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Wall mount or free standing (4 Posts)
Wall mount or free standingI'm thinking of replacing my oil fired boiler over to gas. I see all these new mod/con boilers out there and I notice that there are plenty of wall mounted units in the bunch. Is there any advantage or disadvantage to either type other than the fact of getting it out of the way? Any pointers as to where I should begin to find a contractor that really knows these boilers here on Long Island (as I've seen here on The Wall the installer is just as important as the unit itself). I figure that if I make the change over, I might as well go whole hog and get the latest there is out there. Any tips from you pros out there would sure be appreciated! My ErgoMax indirect that I learned about here on The Wall is still going strong at about 10 years now! Thanks!
Many can be either.I have a Weil-McLain Ultra 3. It can be wall mounted or just placed on the floor. I suppose the reason to pick one over the other is mainly one of space. There are two kinds of space.
If you want to preserve floor space, you can put it on the wall. If you do not have enough space above the boiler, you pretty much need to put it on the wall.
One reason not to mount it on the wall, for me, would be that the wall would act as a sounding board, conveying the sound of the boiler and circulators into the house, partly into my bedroom. I suppose it, and all the near-boiler piping, could be mounted on a suitable plywood panel and had that bolted to the wall (two by fours) with suitable vibration-isolating mounts. But putitng it on the floor was easier.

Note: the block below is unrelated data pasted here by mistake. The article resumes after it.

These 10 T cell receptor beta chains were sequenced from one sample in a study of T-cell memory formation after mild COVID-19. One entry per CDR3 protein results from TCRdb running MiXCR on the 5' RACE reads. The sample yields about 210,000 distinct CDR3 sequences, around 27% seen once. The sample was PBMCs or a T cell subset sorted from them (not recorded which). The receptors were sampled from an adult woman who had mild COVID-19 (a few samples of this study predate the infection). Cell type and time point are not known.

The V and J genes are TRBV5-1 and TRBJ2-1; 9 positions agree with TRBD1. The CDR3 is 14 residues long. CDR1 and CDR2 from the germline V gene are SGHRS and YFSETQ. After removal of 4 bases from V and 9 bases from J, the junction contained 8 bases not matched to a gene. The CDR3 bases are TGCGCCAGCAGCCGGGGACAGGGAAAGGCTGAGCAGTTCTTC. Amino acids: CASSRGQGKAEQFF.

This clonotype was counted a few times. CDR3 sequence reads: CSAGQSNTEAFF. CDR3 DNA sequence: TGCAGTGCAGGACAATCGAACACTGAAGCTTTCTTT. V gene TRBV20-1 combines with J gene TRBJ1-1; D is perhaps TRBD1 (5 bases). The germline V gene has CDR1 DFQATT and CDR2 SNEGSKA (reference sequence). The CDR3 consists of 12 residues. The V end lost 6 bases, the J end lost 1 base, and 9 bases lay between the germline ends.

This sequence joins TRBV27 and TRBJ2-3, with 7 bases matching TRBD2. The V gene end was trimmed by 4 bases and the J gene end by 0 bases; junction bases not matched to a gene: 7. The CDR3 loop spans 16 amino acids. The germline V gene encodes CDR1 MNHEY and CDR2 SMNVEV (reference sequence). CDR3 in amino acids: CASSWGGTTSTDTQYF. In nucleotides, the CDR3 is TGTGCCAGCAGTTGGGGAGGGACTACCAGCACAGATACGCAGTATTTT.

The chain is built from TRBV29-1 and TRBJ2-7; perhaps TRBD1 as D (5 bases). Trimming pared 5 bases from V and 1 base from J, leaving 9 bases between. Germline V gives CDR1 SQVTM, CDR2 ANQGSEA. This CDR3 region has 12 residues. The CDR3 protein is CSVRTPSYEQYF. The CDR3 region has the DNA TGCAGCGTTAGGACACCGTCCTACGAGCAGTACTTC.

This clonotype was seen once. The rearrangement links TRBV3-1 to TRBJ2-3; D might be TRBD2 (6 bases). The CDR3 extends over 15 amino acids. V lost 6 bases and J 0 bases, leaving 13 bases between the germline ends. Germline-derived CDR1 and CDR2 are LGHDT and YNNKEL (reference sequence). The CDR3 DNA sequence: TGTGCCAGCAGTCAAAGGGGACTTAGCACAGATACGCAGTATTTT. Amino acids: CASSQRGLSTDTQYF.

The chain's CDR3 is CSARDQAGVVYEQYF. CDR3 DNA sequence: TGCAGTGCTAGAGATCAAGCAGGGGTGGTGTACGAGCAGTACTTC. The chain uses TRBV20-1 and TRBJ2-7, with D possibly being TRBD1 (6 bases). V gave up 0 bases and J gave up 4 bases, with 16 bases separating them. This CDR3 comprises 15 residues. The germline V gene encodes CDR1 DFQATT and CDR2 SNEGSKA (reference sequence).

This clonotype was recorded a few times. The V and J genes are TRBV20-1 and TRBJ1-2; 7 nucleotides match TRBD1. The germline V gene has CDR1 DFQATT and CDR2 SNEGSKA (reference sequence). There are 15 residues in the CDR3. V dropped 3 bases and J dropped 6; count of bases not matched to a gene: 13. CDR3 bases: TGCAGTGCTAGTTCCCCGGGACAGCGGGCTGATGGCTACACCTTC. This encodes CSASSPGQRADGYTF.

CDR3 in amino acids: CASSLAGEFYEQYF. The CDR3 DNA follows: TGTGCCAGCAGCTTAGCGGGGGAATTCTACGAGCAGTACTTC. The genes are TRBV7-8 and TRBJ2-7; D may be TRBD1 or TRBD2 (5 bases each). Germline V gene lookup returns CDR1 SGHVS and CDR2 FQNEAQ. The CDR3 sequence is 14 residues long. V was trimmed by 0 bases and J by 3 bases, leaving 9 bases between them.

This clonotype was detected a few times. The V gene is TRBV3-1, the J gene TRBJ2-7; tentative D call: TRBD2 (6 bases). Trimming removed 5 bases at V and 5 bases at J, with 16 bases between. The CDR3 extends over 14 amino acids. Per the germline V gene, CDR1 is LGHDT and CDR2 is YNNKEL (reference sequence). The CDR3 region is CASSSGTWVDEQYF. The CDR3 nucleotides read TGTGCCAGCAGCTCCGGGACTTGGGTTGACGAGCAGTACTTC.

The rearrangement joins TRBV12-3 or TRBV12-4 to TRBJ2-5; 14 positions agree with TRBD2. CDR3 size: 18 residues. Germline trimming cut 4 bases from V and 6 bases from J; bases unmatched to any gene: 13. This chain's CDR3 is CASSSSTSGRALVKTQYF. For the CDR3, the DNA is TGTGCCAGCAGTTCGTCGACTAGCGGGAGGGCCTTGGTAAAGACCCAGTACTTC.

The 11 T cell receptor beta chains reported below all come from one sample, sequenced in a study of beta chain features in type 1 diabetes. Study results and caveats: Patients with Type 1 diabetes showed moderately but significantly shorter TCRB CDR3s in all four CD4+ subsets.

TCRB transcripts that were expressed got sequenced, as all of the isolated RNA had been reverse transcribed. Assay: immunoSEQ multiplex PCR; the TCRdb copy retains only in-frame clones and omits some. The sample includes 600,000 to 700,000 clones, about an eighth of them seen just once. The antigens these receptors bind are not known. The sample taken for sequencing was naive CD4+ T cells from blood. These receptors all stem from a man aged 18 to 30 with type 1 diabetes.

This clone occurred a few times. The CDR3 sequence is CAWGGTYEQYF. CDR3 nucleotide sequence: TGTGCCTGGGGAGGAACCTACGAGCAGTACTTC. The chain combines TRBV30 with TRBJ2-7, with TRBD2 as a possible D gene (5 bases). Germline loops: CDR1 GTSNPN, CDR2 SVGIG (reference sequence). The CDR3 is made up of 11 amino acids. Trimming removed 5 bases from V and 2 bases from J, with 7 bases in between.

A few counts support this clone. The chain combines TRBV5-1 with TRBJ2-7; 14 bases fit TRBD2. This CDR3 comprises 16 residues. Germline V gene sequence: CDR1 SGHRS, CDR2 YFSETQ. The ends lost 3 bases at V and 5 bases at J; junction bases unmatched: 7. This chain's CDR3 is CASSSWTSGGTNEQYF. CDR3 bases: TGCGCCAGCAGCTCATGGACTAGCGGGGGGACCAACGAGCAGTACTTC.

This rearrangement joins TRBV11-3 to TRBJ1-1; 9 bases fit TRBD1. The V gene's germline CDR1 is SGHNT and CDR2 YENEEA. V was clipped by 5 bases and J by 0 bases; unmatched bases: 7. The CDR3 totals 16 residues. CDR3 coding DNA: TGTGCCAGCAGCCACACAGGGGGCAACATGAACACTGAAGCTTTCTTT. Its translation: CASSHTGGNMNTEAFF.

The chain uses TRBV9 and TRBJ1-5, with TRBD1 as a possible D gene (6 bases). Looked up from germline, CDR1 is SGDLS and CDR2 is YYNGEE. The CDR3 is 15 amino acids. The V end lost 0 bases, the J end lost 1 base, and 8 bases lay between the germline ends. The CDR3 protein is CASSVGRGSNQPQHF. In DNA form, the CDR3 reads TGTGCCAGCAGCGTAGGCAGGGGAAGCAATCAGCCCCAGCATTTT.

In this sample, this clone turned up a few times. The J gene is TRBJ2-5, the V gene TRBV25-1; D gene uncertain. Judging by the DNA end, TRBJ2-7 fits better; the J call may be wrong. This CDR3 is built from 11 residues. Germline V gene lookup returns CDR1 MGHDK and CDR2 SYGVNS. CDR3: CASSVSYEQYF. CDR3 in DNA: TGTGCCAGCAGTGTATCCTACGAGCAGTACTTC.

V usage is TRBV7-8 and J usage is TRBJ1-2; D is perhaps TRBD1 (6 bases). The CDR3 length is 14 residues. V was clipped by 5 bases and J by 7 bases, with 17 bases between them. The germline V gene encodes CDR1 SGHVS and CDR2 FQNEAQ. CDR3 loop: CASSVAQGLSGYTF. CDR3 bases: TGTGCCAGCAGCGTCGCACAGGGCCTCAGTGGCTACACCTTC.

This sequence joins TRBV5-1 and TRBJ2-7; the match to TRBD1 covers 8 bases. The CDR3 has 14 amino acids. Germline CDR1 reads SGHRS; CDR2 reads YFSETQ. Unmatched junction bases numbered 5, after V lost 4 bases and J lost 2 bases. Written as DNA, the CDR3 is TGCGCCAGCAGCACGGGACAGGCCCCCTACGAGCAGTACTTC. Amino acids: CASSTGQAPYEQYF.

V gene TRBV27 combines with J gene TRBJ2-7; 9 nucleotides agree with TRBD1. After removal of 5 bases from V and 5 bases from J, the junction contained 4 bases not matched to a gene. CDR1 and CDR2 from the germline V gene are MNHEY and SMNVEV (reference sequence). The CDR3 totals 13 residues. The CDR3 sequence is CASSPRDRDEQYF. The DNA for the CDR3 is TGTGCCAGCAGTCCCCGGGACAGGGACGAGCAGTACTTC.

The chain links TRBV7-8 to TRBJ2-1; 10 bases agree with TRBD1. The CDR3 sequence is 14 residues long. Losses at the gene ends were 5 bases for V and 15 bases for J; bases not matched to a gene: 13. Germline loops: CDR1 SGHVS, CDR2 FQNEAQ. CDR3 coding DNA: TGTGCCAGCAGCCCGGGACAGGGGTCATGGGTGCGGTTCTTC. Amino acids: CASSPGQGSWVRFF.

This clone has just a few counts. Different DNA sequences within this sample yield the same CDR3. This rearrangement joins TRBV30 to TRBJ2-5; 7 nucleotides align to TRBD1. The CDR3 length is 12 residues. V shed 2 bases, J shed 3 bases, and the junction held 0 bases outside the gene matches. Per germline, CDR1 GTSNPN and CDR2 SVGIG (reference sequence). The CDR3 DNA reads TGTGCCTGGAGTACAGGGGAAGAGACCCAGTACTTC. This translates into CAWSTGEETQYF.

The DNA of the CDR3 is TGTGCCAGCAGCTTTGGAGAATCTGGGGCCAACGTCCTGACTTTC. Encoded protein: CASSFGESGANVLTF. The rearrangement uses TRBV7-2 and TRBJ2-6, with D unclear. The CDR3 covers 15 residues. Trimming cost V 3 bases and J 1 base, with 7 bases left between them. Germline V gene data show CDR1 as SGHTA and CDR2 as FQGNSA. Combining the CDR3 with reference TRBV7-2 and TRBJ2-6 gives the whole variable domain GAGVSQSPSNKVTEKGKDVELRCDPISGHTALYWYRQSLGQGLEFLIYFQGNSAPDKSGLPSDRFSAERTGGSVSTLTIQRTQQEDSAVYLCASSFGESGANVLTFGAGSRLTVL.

Mine is on the floor in my garage. I have read that it must be 18 inches above the floor according to the plumbing code. My (former) contractor said that was not required because the combustion air comes from outside, and the exhaust goes there. And the intake pipe inside the sealed box is 18 inches above the floor. Well, maybe. The inspector had no problem with it. My old oil burner was right on the floor too. That boiler had no pressure relief valve, no low water cutoff, ... . It is amazing what is allowed around here.
It depends on yourparticular arrangement as to the availability of wall space on the outer wall and the proper venting of a wall hung unit to outdoors. There are many good units and that with a good contractor will make all the difference in the world. Check the "Find a Contractor" area here and see who is in your area.
It wasn't the boilerbut I went to a house last spring here in MA. As I went down the basement bulkhead the homeowner met me in his waders standing in about 3' of water in his basement. Washer/dryer, furnace, etc were shot but the Rinnai tankless was still making hot water as it was about 5' off the floor.
How is the buildings water history.